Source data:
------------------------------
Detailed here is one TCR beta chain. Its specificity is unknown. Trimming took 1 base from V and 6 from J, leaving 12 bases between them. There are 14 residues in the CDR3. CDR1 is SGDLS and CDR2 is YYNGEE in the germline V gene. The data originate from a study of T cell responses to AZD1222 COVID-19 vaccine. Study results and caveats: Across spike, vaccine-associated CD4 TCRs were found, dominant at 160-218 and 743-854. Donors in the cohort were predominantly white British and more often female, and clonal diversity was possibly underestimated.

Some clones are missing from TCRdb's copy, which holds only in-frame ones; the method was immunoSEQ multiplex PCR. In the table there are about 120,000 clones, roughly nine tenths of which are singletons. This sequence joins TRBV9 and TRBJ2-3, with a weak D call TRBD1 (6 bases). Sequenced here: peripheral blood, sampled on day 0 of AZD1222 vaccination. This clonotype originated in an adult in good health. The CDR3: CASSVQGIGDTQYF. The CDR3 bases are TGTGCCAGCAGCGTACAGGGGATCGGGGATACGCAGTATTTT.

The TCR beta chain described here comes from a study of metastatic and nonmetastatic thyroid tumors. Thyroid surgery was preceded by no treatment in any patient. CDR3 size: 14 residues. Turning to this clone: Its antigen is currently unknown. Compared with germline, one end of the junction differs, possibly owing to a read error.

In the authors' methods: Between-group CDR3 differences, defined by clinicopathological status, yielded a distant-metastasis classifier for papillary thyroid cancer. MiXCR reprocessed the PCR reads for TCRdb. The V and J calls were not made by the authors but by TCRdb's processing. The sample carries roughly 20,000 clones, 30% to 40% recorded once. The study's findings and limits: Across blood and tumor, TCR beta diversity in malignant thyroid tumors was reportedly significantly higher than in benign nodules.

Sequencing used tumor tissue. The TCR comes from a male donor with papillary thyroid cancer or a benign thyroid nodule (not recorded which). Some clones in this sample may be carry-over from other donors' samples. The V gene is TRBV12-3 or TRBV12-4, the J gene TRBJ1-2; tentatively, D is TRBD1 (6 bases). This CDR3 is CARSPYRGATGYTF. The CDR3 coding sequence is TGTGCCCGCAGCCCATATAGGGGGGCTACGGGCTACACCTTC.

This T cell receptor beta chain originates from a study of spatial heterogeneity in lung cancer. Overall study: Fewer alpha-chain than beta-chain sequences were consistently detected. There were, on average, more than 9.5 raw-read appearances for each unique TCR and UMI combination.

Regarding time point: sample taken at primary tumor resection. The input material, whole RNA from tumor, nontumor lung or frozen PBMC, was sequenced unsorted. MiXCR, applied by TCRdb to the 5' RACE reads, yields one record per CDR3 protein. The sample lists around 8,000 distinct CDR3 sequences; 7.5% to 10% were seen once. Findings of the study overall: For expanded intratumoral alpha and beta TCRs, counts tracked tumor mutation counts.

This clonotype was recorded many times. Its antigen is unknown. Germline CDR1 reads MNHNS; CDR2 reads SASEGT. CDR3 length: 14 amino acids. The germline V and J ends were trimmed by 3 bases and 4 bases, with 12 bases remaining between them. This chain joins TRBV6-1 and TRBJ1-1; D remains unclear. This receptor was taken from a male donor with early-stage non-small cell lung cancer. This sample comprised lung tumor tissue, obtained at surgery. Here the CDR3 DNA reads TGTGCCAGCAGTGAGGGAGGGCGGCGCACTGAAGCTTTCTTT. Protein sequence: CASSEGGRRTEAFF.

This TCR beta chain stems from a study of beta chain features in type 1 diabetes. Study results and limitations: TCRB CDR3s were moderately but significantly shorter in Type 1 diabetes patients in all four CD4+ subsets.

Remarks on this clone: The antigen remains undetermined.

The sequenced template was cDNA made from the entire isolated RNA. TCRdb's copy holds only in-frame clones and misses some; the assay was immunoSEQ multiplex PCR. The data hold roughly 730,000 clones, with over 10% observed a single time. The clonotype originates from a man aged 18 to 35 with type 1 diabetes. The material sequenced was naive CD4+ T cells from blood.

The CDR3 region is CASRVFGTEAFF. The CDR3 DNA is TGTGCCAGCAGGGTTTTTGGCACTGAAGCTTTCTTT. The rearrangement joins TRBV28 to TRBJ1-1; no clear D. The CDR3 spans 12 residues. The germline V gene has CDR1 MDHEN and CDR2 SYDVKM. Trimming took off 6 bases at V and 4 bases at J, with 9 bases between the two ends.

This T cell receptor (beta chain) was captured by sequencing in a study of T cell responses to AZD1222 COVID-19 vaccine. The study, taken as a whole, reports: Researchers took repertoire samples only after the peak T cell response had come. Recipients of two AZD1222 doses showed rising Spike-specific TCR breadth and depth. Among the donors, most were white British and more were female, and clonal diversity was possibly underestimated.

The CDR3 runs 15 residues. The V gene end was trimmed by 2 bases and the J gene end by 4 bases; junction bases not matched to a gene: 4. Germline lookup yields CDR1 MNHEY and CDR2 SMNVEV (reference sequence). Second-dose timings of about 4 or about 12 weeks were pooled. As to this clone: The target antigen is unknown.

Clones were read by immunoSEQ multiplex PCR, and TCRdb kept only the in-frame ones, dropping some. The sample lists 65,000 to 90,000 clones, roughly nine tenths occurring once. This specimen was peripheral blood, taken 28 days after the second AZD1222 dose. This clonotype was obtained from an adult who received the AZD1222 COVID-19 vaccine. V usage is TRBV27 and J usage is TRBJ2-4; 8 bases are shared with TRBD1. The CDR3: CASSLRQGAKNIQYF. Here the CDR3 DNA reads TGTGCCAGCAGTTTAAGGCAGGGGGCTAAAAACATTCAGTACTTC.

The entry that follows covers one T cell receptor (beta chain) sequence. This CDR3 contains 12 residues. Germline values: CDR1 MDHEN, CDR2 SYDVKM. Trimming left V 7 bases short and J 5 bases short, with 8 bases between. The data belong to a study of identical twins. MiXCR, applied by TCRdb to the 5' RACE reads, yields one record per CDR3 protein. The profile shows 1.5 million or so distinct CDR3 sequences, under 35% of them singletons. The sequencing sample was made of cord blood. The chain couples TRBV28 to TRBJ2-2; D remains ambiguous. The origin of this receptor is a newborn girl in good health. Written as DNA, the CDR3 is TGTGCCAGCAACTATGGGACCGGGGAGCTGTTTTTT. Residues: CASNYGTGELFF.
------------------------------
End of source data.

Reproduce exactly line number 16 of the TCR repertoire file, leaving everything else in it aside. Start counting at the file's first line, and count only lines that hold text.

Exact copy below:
The entry that follows covers one T cell receptor (beta chain) sequence. This CDR3 contains 12 residues. Germline values: CDR1 MDHEN, CDR2 SYDVKM. Trimming left V 7 bases short and J 5 bases short, with 8 bases between. The data belong to a study of identical twins. MiXCR, applied by TCRdb to the 5' RACE reads, yields one record per CDR3 protein. The profile shows 1.5 million or so distinct CDR3 sequences, under 35% of them singletons. The sequencing sample was made of cord blood. The chain couples TRBV28 to TRBJ2-2; D remains ambiguous. The origin of this receptor is a newborn girl in good health. Written as DNA, the CDR3 is TGTGCCAGCAACTATGGGACCGGGGAGCTGTTTTTT. Residues: CASNYGTGELFF.